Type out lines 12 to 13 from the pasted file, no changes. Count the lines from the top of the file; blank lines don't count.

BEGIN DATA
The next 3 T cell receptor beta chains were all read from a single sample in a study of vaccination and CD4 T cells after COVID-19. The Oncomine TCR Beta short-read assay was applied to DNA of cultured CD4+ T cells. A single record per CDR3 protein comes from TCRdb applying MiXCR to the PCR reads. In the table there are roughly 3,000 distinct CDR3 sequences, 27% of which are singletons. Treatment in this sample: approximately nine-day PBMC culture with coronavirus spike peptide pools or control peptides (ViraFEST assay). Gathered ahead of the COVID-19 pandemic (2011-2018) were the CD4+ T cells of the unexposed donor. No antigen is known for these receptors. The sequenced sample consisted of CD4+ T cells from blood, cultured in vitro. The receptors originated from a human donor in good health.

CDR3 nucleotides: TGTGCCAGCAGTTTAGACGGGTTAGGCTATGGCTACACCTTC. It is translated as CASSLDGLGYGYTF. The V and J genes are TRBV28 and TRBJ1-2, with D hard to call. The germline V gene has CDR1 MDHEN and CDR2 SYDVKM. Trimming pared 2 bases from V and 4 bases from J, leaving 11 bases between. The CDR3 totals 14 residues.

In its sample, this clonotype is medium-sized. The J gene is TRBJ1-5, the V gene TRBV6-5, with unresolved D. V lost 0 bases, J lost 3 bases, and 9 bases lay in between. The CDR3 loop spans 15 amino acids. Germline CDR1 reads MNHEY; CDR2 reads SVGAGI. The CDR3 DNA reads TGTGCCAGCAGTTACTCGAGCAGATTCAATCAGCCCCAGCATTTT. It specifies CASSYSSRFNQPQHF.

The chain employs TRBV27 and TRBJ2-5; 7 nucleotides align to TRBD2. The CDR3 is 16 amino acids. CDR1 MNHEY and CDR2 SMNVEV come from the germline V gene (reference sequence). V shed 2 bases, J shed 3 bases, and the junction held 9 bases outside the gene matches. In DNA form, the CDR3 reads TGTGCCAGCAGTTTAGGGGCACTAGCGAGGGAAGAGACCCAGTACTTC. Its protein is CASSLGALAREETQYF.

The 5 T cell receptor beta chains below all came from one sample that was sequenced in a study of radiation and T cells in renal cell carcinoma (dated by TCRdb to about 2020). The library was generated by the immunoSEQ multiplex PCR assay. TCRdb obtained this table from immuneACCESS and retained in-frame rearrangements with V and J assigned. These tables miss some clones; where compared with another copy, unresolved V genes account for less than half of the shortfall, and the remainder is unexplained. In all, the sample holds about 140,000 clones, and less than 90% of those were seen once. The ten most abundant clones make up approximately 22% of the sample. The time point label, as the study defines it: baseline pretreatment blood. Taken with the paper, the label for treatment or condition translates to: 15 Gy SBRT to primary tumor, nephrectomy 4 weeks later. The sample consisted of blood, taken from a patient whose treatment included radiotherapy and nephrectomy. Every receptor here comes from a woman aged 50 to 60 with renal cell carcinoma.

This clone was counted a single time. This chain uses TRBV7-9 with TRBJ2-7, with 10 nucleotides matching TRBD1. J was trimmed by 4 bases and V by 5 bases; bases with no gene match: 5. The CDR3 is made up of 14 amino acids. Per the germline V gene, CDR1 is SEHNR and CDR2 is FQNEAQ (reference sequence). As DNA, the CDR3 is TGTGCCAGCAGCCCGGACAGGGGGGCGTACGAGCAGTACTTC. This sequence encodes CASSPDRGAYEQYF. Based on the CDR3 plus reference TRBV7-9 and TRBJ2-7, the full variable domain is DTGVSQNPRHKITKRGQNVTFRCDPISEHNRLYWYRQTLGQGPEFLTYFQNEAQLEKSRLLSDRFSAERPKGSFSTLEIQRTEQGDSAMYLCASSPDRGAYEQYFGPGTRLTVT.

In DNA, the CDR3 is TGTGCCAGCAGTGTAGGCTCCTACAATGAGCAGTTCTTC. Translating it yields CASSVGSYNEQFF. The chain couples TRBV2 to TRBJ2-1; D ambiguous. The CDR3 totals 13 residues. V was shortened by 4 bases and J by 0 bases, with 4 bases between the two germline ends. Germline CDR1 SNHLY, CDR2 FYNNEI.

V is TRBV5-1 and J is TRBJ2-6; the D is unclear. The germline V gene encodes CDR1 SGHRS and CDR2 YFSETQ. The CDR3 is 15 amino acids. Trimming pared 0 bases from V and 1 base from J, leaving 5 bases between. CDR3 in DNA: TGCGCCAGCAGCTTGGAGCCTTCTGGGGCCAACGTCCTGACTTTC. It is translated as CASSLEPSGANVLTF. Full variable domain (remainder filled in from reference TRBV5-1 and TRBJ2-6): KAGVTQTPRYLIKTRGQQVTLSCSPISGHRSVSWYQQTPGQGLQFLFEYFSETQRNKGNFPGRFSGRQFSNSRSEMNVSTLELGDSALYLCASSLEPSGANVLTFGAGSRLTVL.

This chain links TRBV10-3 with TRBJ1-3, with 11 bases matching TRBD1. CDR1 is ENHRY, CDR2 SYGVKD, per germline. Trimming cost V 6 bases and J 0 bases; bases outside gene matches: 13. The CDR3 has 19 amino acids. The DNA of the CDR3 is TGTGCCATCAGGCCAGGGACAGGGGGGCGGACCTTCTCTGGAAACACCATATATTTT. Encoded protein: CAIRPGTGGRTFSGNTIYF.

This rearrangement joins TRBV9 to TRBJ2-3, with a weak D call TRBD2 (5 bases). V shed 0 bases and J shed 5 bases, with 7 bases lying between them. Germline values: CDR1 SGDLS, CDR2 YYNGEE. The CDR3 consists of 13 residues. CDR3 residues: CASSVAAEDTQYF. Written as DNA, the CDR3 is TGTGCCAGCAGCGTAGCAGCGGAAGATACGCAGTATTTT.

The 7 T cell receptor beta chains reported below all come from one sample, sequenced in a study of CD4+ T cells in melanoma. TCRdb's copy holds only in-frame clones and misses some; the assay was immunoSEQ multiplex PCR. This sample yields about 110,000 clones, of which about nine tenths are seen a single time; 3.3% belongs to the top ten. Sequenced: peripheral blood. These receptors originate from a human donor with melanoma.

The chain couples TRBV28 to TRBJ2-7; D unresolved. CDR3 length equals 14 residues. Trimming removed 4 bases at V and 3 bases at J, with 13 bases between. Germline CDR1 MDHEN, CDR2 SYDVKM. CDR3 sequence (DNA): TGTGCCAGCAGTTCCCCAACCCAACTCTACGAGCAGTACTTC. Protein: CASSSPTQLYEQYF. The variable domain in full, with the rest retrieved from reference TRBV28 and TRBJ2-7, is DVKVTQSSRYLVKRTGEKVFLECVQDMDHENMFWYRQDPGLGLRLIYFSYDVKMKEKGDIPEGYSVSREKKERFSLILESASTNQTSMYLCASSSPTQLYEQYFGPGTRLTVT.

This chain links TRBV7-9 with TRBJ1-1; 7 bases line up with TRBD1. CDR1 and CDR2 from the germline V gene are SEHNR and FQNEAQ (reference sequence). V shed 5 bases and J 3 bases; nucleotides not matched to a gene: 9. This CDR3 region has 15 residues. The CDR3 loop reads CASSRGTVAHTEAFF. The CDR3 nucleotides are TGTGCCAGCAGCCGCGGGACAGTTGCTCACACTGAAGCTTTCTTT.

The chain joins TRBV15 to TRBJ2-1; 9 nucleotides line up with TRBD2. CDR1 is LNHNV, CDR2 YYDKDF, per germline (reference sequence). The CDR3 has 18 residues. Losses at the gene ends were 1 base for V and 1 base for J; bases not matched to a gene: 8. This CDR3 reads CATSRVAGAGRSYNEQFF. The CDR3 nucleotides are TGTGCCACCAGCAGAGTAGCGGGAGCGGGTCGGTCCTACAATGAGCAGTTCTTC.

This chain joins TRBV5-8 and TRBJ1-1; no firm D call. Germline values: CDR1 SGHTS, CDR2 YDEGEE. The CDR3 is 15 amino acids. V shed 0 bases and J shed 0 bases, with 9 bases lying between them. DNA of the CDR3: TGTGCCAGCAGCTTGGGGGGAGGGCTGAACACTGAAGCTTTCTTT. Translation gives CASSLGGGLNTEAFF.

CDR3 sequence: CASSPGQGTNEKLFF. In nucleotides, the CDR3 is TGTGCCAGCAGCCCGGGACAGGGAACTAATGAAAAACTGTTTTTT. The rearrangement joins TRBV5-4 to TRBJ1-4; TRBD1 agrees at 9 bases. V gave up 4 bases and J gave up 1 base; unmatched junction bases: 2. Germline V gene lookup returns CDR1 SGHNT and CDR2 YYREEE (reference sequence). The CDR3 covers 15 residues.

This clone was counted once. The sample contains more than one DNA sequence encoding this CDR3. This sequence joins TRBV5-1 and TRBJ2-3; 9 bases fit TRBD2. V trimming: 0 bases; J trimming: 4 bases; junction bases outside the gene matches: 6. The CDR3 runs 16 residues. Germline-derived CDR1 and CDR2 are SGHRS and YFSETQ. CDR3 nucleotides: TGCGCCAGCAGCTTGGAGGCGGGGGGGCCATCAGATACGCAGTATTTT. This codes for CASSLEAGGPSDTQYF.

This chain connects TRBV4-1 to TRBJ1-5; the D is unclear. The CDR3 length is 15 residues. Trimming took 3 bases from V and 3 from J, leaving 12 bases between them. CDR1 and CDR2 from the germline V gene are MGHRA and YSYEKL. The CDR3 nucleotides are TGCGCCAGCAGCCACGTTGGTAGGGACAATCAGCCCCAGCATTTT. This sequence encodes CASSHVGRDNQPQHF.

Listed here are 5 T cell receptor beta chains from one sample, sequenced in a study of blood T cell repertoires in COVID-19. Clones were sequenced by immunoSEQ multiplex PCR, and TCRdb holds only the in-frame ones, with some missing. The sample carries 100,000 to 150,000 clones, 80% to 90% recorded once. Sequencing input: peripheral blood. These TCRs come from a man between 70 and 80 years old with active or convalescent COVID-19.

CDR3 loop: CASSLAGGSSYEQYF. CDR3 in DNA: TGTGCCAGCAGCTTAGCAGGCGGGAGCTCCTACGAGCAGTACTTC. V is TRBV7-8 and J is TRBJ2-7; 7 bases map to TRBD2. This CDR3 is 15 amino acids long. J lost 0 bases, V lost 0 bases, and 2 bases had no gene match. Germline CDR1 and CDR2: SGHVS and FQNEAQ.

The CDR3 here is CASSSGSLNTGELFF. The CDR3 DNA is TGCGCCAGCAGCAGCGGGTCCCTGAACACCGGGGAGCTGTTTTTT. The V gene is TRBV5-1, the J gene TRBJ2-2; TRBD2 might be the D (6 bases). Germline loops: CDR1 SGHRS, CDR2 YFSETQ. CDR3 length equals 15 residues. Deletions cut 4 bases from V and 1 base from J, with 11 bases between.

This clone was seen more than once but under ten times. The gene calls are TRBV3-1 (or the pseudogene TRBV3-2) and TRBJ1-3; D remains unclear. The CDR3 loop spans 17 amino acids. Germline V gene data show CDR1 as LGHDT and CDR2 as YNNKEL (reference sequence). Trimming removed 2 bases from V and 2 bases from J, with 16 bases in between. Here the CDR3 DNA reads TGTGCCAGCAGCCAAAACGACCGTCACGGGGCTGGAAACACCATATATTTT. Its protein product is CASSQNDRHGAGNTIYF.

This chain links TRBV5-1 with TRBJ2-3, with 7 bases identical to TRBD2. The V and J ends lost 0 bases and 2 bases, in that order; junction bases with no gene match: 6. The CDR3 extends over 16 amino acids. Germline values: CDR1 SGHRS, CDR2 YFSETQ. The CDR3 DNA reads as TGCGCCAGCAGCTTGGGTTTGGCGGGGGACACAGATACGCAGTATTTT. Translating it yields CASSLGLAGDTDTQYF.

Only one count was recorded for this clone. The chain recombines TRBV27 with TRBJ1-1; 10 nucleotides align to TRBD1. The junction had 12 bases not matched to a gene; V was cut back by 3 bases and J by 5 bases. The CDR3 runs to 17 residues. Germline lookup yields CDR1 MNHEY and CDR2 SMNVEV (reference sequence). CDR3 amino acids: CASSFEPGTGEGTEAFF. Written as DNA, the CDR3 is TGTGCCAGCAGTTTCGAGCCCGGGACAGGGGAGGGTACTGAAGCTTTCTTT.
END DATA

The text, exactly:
The chain couples TRBV28 to TRBJ2-7; D unresolved. CDR3 length equals 14 residues. Trimming removed 4 bases at V and 3 bases at J, with 13 bases between. Germline CDR1 MDHEN, CDR2 SYDVKM. CDR3 sequence (DNA): TGTGCCAGCAGTTCCCCAACCCAACTCTACGAGCAGTACTTC. Protein: CASSSPTQLYEQYF. The variable domain in full, with the rest retrieved from reference TRBV28 and TRBJ2-7, is DVKVTQSSRYLVKRTGEKVFLECVQDMDHENMFWYRQDPGLGLRLIYFSYDVKMKEKGDIPEGYSVSREKKERFSLILESASTNQTSMYLCASSSPTQLYEQYFGPGTRLTVT.

This chain links TRBV7-9 with TRBJ1-1; 7 bases line up with TRBD1. CDR1 and CDR2 from the germline V gene are SEHNR and FQNEAQ (reference sequence). V shed 5 bases and J 3 bases; nucleotides not matched to a gene: 9. This CDR3 region has 15 residues. The CDR3 loop reads CASSRGTVAHTEAFF. The CDR3 nucleotides are TGTGCCAGCAGCCGCGGGACAGTTGCTCACACTGAAGCTTTCTTT.